Persuasion. Influence. Psychology.
The conversion rate optimization (CRO) crowd is adept at tapping into these to drive the actions of their audiences.
When it comes to ad copy, there may not appear to be a lot we can do to actively influence our search audience. Short of a screaming headline (not allowed), all we have is a limited set of characters.
We can make every one of those characters truly work by channeling our inner CRO expert.
Before we jump into the words that work, let’s take a few minutes to understand the psychology of decision-making. What causes us to choose X instead of Y? What’s behind our decision to opt for free shipping rather than 10 percent off our order?
Fact is, we can influence our audience with smart, effective ad copy. Here’s how.
Okay, okay. I know the whole reptilian brain thing was huge back in 2012. But it’s still a really smart tactic at its core and can do magical things for ad copy.
If you missed it back then, here’s a quick overview. We all essentially have three brains driving us:
Is anyone else appalled to learn that our decision-making is most often seated in our reptilian brain?!
We may think we’re being logical and process-oriented, but that’s just a story we tell ourselves — because our true instincts come from a gut-sense we aren’t even aware of. When it comes to decision-making, we are more lizard than human.
Our reptilian brain is driven by five areas of awareness: Pain, emotion, fear, ego and contrast.
These five areas of awareness hold the key to influencing your audience with ad copy that sparks action, so let’s explore how.
So much of our drive to purchase comes from pain points, whether large or small.
We might want a new car because it pains us to continue to pay for repairs on the old one. We pick a quiet restaurant over a noisy one because of the agony of not being able to have a conversation over the din.
Pain is a primary driver. Our ad copy can draw attention to it and offer a resolution with our product or service.
For example, most of us have had to clean up a trash-related mess in our homes at some point — usually when we’re the most tired or running late or wearing the nicest clothes. It’s never fun and never at a good time.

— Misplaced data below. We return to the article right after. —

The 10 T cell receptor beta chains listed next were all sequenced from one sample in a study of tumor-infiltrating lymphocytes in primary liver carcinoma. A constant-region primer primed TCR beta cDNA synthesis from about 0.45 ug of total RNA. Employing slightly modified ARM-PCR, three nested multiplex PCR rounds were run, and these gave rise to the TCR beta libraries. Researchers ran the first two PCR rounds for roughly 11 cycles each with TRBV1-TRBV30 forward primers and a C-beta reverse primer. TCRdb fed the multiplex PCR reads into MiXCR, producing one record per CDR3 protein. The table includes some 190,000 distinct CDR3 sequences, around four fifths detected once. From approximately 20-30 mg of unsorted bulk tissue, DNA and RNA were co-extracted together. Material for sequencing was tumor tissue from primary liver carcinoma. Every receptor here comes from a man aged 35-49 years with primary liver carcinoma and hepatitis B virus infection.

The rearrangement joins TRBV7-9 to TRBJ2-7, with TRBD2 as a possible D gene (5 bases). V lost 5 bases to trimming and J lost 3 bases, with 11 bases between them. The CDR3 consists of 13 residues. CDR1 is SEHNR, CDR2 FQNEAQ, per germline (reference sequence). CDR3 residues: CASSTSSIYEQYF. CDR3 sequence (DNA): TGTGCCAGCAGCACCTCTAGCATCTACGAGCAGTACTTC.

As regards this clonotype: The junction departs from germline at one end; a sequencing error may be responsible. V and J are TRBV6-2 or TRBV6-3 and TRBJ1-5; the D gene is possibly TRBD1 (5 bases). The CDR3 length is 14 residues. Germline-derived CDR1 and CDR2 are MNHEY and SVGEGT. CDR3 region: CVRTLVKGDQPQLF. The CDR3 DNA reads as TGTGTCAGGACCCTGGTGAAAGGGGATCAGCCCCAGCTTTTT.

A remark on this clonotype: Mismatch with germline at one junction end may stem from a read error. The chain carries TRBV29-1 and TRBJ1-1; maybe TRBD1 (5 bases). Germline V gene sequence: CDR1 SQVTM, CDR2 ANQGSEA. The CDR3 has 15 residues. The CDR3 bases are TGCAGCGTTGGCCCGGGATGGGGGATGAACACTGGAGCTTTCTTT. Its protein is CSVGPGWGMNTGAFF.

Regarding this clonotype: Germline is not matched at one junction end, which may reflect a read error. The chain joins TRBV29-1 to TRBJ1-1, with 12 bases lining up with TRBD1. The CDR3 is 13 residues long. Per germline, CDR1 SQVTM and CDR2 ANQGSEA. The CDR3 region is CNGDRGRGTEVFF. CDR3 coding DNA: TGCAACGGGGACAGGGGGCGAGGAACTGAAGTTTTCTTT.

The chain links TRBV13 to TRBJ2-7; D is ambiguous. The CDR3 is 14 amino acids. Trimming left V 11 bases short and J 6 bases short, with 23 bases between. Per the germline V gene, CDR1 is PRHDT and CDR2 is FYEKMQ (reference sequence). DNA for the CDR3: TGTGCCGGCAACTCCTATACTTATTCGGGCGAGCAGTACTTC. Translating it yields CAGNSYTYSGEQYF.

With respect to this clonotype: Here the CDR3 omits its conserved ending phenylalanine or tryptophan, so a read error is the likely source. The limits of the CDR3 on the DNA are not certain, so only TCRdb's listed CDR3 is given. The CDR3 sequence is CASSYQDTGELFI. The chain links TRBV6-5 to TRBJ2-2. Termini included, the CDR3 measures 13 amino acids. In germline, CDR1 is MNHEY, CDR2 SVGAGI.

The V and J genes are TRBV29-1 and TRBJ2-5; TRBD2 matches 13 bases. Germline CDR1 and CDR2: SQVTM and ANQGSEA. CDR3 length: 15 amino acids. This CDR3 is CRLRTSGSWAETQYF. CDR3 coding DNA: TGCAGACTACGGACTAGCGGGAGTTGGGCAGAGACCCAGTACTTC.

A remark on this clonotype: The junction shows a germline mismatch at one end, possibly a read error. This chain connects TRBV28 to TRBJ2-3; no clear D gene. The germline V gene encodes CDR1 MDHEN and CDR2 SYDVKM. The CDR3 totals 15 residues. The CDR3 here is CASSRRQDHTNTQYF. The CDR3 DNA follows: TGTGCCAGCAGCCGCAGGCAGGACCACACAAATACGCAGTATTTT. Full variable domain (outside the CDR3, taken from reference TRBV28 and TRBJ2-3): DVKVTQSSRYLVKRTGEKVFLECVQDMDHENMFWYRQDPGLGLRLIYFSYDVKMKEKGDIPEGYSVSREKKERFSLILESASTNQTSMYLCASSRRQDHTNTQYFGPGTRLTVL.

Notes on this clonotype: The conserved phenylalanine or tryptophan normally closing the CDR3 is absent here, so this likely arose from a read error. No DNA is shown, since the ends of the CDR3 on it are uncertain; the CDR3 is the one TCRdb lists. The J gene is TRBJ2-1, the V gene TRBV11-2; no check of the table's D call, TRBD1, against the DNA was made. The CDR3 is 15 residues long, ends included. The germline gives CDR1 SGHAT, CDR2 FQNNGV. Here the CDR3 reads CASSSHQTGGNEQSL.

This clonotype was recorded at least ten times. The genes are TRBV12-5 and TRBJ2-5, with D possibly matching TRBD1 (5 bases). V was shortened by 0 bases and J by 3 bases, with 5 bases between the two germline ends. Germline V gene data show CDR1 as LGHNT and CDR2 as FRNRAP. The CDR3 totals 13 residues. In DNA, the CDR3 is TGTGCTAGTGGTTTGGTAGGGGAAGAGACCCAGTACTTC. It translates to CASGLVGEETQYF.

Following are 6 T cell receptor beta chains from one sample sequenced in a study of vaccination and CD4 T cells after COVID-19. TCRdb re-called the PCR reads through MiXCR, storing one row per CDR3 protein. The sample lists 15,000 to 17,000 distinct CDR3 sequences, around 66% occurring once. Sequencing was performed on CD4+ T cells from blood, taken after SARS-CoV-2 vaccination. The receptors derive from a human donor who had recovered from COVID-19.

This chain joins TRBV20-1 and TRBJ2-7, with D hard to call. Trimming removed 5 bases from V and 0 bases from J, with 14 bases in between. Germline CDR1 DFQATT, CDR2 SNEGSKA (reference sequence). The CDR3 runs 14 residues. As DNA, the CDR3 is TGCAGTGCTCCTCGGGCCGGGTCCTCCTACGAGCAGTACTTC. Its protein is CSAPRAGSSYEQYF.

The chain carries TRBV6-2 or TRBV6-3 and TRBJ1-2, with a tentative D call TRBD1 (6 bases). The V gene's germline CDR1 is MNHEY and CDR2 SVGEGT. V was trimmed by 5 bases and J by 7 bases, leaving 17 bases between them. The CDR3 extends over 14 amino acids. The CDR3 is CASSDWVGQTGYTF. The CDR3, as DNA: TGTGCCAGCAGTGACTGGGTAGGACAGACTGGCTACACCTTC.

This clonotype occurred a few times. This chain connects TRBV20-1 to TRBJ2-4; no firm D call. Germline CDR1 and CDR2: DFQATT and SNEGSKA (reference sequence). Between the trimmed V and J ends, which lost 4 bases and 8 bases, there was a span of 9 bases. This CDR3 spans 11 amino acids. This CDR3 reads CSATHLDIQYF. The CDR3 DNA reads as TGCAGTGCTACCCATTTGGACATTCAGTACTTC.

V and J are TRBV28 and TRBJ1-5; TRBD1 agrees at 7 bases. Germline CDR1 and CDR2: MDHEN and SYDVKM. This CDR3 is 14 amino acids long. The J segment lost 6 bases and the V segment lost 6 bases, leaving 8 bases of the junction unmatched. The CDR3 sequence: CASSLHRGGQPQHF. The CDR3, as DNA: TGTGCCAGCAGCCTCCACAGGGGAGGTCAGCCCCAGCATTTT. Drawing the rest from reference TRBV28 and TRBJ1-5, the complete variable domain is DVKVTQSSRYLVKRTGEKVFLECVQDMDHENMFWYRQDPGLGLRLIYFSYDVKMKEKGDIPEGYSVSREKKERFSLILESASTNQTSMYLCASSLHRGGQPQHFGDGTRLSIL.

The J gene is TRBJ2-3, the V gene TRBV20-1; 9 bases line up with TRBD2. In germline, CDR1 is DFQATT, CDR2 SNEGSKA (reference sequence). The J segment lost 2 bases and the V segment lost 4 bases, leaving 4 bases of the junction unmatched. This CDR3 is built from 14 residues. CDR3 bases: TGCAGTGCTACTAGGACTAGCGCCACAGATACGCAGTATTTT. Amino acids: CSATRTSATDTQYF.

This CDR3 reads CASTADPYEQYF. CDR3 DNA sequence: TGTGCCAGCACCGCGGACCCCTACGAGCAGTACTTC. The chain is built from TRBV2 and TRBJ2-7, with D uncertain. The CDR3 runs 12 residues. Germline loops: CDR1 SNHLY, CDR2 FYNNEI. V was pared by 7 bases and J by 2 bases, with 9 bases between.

If you sell trash bags, reminding people of this painful time can be an effective tactic:
Here, avoiding messy trash disasters is a huge selling point and certainly offers a solution to garbage bag pain.
How to use the pain
Think about the pain points of your customers. Now, consider how your product or service solves those paint points. Work this copy into your headline or description (and certainly on your landing page).
Touching your customer’s emotional strings creates a connection; it breaks down resistance and lets your customer open his or her mind to your product.
Who can get through a Dove soap commercial without getting misty-eyed? Or the Budweiser Clydesdale commercials during the Super Bowl?
It’s important to note that we remember the brand names behind these highly emotional ads. Hallmark cards, anyone? I’m teary just thinking about them.
This doesn’t always have to be done at such a grand scale. Simply planting an emotional thought or speaking to the aspirations of the searcher can often be enough.
For example, when we look to invest in higher-end cookware, we’re often doing so because we want to cook even better meals for our loved ones. Here’s a great example of using callout extensions to subtly create the “warm fuzzies”:
Williams-Sonoma evokes a wonderful sense of emotion with ad copy about cooking for friends and sharing a meal. This copy brings up your own memories of doing this, and suddenly those warm fuzzy feelings are part of your experience with Williams-Sonoma.
How to use the emotion
What moves your customer? What is it about your product that creates a connection with others? Note that the emotion doesn’t have to be teary drama — it can be a range of emotions, including anger and humor.
Once you land on an emotion you want to trigger, make sure ad copy, description and landing page are all in sync for a complete and authentic experience.
Fear can actually sell as much as sex or desire, since it will trigger people to take action. Think about it. News broadcasts have peddled fear-based marketing for years. An insider rallying cry of the media has always been, “If it bleeds, it leads.”
Famous brands use fear all the time in their taglines. Nike’s “Just Do It” takes aim at consumers missing out (channeling FOMO if you will), and L’Oréal’s tagline, “Because I’m Worth It,” confronts a woman’s fear of her own lack of value.
Ad copy can get to the fear in the customer in the same way.
If you felt your eyes had been feeling a little dry lately and did a quick search for “dry eyes” expecting to see an easy cure or find symptoms, you’d probably pay attention to an ad like this:
Just the thought of something minor like dry eyes affecting my vision would be enough for me to click to learn more or pick up the phone to set up an appointment with my ophthalmologist.
Fear is primal and acute, and if your ad copy can mine that vein in a way that’s not exploitative, you can drive sales.
How to use the fear
Get inside your customer’s head and figure out what they’re afraid of, and how your product can remove the fear. For example, “Never shiver again” for a winter coat.